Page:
BERNALILLO — The Sandoval County Board of Commissioners on June 17 unanimously approved $1 million of American Recovery Plan Act funding  to extend the county’s business continuity grant program.

These ARPA funds will be used to address the negative economic impacts caused by the public health emergency, which includes harm to small businesses and nonprofits. This will be a continuation of what the CARES Act funding did for qualifying county-wide businesses last year.

Grants will first be prioritized to those businesses that did not receive county CARES Act funds due to unavailability of money or for businesses with costs that exceeded the $20,000 limit set during the county’s last round of CARES Act Continuity Grants.

The county will also work with its partner municipalities to fund  qualified applications they were not able to fully fund last year. Municipalities that participated in the last CARES Act Continuity Act program included the City of Rio Rancho, Town of Bernalillo, Village of Corrales and the Town of Cuba.

ARPA funds can only be used to reimburse the costs of business interruption caused by required closures or reduced size of operations, provided those costs were not paid by insurance or by another federal, state or local program.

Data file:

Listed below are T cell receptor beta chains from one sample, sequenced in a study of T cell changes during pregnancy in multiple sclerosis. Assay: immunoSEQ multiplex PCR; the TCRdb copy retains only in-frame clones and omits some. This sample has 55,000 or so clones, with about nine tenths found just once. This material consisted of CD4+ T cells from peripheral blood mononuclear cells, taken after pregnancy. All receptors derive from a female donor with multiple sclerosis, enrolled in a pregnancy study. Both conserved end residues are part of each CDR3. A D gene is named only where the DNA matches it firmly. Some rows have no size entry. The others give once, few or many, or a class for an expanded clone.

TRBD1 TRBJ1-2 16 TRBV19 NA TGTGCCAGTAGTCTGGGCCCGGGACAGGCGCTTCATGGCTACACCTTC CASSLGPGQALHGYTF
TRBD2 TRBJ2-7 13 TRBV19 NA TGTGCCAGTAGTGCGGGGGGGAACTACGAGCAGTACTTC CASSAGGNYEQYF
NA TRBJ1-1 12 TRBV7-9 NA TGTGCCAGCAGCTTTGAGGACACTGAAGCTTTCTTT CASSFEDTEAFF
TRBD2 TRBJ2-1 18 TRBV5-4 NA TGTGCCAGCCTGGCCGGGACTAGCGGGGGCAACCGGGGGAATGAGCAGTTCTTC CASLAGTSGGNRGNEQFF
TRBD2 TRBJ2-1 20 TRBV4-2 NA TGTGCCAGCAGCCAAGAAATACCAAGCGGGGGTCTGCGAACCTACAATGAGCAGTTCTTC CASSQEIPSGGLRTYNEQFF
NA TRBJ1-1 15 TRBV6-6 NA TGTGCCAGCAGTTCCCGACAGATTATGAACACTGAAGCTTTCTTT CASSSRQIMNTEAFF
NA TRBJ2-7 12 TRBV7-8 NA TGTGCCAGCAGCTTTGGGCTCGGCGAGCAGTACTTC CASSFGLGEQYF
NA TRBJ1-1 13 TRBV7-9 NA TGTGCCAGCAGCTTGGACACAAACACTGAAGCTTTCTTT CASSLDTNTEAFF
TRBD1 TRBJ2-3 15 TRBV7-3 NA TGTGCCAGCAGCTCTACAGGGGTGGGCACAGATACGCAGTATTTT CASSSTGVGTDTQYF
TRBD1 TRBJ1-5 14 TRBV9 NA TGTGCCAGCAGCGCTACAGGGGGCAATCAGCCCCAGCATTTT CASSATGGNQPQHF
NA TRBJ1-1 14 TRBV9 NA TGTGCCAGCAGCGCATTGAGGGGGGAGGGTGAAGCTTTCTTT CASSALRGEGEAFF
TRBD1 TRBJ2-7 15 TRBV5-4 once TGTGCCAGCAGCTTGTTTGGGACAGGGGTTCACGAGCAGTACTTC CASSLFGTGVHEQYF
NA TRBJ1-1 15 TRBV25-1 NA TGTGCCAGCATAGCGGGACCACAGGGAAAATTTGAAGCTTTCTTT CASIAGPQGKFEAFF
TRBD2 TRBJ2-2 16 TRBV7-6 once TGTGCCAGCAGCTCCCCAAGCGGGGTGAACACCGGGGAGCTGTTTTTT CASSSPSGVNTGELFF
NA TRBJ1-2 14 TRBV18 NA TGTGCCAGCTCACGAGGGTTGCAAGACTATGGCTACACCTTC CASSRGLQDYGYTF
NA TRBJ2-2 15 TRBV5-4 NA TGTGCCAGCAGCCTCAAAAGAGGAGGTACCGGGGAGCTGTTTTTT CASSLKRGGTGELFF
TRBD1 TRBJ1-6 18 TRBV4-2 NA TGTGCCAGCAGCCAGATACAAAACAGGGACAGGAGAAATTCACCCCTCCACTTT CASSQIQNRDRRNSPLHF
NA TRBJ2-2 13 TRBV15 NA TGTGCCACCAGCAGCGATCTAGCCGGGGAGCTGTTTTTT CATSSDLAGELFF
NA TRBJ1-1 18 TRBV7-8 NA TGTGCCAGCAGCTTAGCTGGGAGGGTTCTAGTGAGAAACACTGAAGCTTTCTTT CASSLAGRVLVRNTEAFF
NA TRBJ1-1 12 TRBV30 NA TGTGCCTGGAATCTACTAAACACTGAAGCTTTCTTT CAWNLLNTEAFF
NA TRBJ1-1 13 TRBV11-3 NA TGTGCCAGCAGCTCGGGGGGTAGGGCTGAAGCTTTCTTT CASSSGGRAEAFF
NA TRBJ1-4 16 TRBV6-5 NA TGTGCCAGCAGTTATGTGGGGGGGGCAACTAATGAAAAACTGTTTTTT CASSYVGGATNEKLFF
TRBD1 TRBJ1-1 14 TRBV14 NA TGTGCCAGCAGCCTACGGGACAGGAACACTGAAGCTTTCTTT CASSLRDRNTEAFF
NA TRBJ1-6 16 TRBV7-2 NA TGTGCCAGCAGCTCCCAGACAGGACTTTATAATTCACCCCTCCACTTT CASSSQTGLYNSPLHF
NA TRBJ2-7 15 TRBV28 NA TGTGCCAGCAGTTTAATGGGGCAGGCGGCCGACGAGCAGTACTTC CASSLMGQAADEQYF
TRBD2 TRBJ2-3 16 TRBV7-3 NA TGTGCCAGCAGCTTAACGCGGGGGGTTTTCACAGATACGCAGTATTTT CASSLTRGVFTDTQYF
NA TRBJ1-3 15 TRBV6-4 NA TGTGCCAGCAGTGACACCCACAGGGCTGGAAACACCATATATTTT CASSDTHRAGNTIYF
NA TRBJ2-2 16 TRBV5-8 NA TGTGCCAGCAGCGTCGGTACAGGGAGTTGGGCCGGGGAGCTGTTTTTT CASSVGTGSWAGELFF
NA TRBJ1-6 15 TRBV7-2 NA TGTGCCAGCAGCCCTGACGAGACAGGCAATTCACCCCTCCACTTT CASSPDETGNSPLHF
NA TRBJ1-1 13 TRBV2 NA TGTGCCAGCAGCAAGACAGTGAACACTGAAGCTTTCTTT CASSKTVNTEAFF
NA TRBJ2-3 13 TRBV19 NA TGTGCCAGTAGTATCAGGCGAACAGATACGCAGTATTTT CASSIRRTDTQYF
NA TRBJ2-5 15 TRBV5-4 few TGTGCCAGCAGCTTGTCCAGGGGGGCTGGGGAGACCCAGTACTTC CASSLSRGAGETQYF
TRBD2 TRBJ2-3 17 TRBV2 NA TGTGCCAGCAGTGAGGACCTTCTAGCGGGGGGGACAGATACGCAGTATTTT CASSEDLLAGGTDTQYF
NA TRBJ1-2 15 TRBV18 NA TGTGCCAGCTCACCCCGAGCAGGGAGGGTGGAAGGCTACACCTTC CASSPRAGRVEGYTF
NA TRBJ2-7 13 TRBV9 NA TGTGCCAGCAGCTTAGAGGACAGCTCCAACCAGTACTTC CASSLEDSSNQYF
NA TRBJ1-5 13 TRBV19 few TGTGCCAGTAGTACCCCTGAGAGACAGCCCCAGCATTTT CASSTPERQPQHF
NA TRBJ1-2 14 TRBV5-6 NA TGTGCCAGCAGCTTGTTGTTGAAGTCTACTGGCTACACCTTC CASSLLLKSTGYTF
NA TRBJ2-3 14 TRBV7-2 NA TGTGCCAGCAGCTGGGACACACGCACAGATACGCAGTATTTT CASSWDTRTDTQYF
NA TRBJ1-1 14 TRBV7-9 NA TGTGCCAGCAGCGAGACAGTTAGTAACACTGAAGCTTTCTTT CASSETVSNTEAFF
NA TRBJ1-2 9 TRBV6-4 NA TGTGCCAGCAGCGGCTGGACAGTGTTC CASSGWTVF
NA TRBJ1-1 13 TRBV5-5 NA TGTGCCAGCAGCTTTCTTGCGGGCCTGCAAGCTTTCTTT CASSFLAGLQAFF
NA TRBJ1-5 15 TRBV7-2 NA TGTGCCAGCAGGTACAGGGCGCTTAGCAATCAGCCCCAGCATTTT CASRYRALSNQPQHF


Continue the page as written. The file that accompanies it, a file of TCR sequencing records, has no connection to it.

Once open for new applications, the program will be able to qualify applications with requests that exceed the established $20,000 limit. These applications will be considered “extraordinary requests” and will require approval by the commission.

To date, Sandoval County has received $14.3 million from the American Rescue Plan Act, which allocated $2.5 billion to state and local governments in New Mexico. The first priority identified was small-business recovery and relief.

Allocation of the remaining ARPA funds remains under review and pending final commission approval.

“Many of our small businesses are still feeling the sting of COVID-19 financially even though many residents have been vaccinated and things look like they are heading back to normal,” said commission Chairman Dave Heil. “Small business is the lifeblood of Sandoval County; it only makes sense that we would support them with funds we received to aid with the fallout of a global pandemic.”

Vice Chairman Michael Meek said helping out small businesses and nonprofits is the same as stabilizing the foundation of any structure.

“Anything done that helps ease the burden of our local businesses after the pandemic is the right thing to do,” he said. “These grants in turn will help give us the stability we need to succeed as a county.”

For more information on ARPA funding, contact Sandoval County Economic Development Director Dora Dominguez at [email protected] or 867-8687